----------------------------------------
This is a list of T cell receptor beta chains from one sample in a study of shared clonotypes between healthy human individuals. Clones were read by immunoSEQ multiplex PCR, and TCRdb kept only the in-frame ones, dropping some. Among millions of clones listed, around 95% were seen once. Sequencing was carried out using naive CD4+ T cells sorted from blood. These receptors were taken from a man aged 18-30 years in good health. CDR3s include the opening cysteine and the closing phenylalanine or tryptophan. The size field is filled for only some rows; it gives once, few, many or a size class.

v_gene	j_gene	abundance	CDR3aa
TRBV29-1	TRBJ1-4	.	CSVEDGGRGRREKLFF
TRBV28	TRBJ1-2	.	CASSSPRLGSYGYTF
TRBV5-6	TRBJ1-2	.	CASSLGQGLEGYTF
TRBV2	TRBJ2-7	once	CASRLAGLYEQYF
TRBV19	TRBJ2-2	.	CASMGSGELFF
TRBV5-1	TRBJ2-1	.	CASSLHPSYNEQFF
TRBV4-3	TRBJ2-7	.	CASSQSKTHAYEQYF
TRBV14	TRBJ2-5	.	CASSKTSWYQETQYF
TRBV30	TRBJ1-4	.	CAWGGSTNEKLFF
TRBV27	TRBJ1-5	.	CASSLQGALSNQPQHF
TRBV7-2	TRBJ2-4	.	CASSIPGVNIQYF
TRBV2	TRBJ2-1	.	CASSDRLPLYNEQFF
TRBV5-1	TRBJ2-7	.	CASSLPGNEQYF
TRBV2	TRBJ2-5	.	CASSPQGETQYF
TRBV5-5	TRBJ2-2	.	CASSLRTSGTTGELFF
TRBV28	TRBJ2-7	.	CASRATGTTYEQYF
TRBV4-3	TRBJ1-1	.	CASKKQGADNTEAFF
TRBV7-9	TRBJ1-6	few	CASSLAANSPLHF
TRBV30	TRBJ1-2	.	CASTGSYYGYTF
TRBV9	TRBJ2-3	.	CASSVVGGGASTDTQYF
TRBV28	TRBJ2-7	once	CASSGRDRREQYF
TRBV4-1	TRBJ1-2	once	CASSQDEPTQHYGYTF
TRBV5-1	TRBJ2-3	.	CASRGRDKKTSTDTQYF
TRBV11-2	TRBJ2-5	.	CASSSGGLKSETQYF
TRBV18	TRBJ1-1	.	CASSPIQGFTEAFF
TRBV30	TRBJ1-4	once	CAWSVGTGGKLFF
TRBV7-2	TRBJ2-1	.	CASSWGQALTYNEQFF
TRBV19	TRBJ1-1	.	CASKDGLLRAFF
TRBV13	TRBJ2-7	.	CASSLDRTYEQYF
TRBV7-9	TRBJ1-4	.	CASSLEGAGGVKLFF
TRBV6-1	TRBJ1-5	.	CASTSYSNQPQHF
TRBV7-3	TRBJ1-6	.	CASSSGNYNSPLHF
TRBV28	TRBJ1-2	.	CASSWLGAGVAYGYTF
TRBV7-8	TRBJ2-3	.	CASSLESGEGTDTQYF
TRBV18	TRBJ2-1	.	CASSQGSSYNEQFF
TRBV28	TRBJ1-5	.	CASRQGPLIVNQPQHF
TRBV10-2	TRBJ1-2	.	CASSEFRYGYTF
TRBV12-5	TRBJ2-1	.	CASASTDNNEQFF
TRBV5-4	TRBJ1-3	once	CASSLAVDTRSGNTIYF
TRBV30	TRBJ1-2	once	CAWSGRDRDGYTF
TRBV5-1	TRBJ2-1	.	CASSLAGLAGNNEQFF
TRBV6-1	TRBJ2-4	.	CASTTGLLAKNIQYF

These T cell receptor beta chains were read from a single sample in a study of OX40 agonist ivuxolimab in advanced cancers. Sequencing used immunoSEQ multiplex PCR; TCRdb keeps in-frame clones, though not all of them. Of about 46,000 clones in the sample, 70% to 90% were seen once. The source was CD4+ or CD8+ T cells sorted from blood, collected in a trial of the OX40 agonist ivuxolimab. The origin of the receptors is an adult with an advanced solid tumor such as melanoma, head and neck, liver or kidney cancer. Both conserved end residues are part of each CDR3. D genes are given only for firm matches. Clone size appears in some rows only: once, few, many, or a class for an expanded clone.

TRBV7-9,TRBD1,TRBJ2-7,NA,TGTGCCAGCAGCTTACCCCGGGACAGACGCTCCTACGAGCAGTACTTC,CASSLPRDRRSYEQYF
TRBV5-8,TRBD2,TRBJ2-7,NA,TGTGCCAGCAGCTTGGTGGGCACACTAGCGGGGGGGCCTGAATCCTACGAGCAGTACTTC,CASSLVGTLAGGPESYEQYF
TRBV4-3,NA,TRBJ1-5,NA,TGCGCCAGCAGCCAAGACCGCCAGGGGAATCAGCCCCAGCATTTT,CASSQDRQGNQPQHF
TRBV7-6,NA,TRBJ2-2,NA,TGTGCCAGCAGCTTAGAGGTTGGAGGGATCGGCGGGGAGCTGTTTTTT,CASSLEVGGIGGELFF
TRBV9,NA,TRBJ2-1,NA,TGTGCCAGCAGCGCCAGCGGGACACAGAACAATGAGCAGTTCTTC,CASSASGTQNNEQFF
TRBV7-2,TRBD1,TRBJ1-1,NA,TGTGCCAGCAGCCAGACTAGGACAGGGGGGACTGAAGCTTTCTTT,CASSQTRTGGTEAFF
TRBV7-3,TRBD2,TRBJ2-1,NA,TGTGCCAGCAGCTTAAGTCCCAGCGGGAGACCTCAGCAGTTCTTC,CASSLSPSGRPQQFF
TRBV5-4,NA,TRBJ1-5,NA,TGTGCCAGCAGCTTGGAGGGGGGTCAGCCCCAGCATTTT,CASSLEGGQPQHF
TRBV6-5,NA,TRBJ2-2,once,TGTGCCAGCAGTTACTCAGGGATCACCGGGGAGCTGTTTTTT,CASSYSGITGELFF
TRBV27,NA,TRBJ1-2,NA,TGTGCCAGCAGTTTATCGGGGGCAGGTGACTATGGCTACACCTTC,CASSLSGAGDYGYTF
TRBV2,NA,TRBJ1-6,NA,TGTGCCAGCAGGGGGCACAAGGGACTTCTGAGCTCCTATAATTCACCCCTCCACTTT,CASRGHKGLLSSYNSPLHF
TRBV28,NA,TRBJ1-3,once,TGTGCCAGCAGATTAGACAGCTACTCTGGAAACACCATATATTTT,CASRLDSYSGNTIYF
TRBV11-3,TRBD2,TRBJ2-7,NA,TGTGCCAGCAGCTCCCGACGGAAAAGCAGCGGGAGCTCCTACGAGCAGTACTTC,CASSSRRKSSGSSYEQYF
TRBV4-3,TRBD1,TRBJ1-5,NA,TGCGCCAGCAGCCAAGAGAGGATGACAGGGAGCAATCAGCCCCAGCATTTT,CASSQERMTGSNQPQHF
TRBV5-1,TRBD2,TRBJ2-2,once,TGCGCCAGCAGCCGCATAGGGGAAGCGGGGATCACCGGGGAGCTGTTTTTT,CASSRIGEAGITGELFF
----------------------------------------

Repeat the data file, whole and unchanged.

This is a list of T cell receptor beta chains from one sample in a study of shared clonotypes between healthy human individuals. Clones were read by immunoSEQ multiplex PCR, and TCRdb kept only the in-frame ones, dropping some. Among millions of clones listed, around 95% were seen once. Sequencing was carried out using naive CD4+ T cells sorted from blood. These receptors were taken from a man aged 18-30 years in good health. CDR3s include the opening cysteine and the closing phenylalanine or tryptophan. The size field is filled for only some rows; it gives once, few, many or a size class.

v_gene	j_gene	abundance	CDR3aa
TRBV29-1	TRBJ1-4	.	CSVEDGGRGRREKLFF
TRBV28	TRBJ1-2	.	CASSSPRLGSYGYTF
TRBV5-6	TRBJ1-2	.	CASSLGQGLEGYTF
TRBV2	TRBJ2-7	once	CASRLAGLYEQYF
TRBV19	TRBJ2-2	.	CASMGSGELFF
TRBV5-1	TRBJ2-1	.	CASSLHPSYNEQFF
TRBV4-3	TRBJ2-7	.	CASSQSKTHAYEQYF
TRBV14	TRBJ2-5	.	CASSKTSWYQETQYF
TRBV30	TRBJ1-4	.	CAWGGSTNEKLFF
TRBV27	TRBJ1-5	.	CASSLQGALSNQPQHF
TRBV7-2	TRBJ2-4	.	CASSIPGVNIQYF
TRBV2	TRBJ2-1	.	CASSDRLPLYNEQFF
TRBV5-1	TRBJ2-7	.	CASSLPGNEQYF
TRBV2	TRBJ2-5	.	CASSPQGETQYF
TRBV5-5	TRBJ2-2	.	CASSLRTSGTTGELFF
TRBV28	TRBJ2-7	.	CASRATGTTYEQYF
TRBV4-3	TRBJ1-1	.	CASKKQGADNTEAFF
TRBV7-9	TRBJ1-6	few	CASSLAANSPLHF
TRBV30	TRBJ1-2	.	CASTGSYYGYTF
TRBV9	TRBJ2-3	.	CASSVVGGGASTDTQYF
TRBV28	TRBJ2-7	once	CASSGRDRREQYF
TRBV4-1	TRBJ1-2	once	CASSQDEPTQHYGYTF
TRBV5-1	TRBJ2-3	.	CASRGRDKKTSTDTQYF
TRBV11-2	TRBJ2-5	.	CASSSGGLKSETQYF
TRBV18	TRBJ1-1	.	CASSPIQGFTEAFF
TRBV30	TRBJ1-4	once	CAWSVGTGGKLFF
TRBV7-2	TRBJ2-1	.	CASSWGQALTYNEQFF
TRBV19	TRBJ1-1	.	CASKDGLLRAFF
TRBV13	TRBJ2-7	.	CASSLDRTYEQYF
TRBV7-9	TRBJ1-4	.	CASSLEGAGGVKLFF
TRBV6-1	TRBJ1-5	.	CASTSYSNQPQHF
TRBV7-3	TRBJ1-6	.	CASSSGNYNSPLHF
TRBV28	TRBJ1-2	.	CASSWLGAGVAYGYTF
TRBV7-8	TRBJ2-3	.	CASSLESGEGTDTQYF
TRBV18	TRBJ2-1	.	CASSQGSSYNEQFF
TRBV28	TRBJ1-5	.	CASRQGPLIVNQPQHF
TRBV10-2	TRBJ1-2	.	CASSEFRYGYTF
TRBV12-5	TRBJ2-1	.	CASASTDNNEQFF
TRBV5-4	TRBJ1-3	once	CASSLAVDTRSGNTIYF
TRBV30	TRBJ1-2	once	CAWSGRDRDGYTF
TRBV5-1	TRBJ2-1	.	CASSLAGLAGNNEQFF
TRBV6-1	TRBJ2-4	.	CASTTGLLAKNIQYF

These T cell receptor beta chains were read from a single sample in a study of OX40 agonist ivuxolimab in advanced cancers. Sequencing used immunoSEQ multiplex PCR; TCRdb keeps in-frame clones, though not all of them. Of about 46,000 clones in the sample, 70% to 90% were seen once. The source was CD4+ or CD8+ T cells sorted from blood, collected in a trial of the OX40 agonist ivuxolimab. The origin of the receptors is an adult with an advanced solid tumor such as melanoma, head and neck, liver or kidney cancer. Both conserved end residues are part of each CDR3. D genes are given only for firm matches. Clone size appears in some rows only: once, few, many, or a class for an expanded clone.

TRBV7-9,TRBD1,TRBJ2-7,NA,TGTGCCAGCAGCTTACCCCGGGACAGACGCTCCTACGAGCAGTACTTC,CASSLPRDRRSYEQYF
TRBV5-8,TRBD2,TRBJ2-7,NA,TGTGCCAGCAGCTTGGTGGGCACACTAGCGGGGGGGCCTGAATCCTACGAGCAGTACTTC,CASSLVGTLAGGPESYEQYF
TRBV4-3,NA,TRBJ1-5,NA,TGCGCCAGCAGCCAAGACCGCCAGGGGAATCAGCCCCAGCATTTT,CASSQDRQGNQPQHF
TRBV7-6,NA,TRBJ2-2,NA,TGTGCCAGCAGCTTAGAGGTTGGAGGGATCGGCGGGGAGCTGTTTTTT,CASSLEVGGIGGELFF
TRBV9,NA,TRBJ2-1,NA,TGTGCCAGCAGCGCCAGCGGGACACAGAACAATGAGCAGTTCTTC,CASSASGTQNNEQFF
TRBV7-2,TRBD1,TRBJ1-1,NA,TGTGCCAGCAGCCAGACTAGGACAGGGGGGACTGAAGCTTTCTTT,CASSQTRTGGTEAFF
TRBV7-3,TRBD2,TRBJ2-1,NA,TGTGCCAGCAGCTTAAGTCCCAGCGGGAGACCTCAGCAGTTCTTC,CASSLSPSGRPQQFF
TRBV5-4,NA,TRBJ1-5,NA,TGTGCCAGCAGCTTGGAGGGGGGTCAGCCCCAGCATTTT,CASSLEGGQPQHF
TRBV6-5,NA,TRBJ2-2,once,TGTGCCAGCAGTTACTCAGGGATCACCGGGGAGCTGTTTTTT,CASSYSGITGELFF
TRBV27,NA,TRBJ1-2,NA,TGTGCCAGCAGTTTATCGGGGGCAGGTGACTATGGCTACACCTTC,CASSLSGAGDYGYTF
TRBV2,NA,TRBJ1-6,NA,TGTGCCAGCAGGGGGCACAAGGGACTTCTGAGCTCCTATAATTCACCCCTCCACTTT,CASRGHKGLLSSYNSPLHF
TRBV28,NA,TRBJ1-3,once,TGTGCCAGCAGATTAGACAGCTACTCTGGAAACACCATATATTTT,CASRLDSYSGNTIYF
TRBV11-3,TRBD2,TRBJ2-7,NA,TGTGCCAGCAGCTCCCGACGGAAAAGCAGCGGGAGCTCCTACGAGCAGTACTTC,CASSSRRKSSGSSYEQYF
TRBV4-3,TRBD1,TRBJ1-5,NA,TGCGCCAGCAGCCAAGAGAGGATGACAGGGAGCAATCAGCCCCAGCATTTT,CASSQERMTGSNQPQHF
TRBV5-1,TRBD2,TRBJ2-2,once,TGCGCCAGCAGCCGCATAGGGGAAGCGGGGATCACCGGGGAGCTGTTTTTT,CASSRIGEAGITGELFF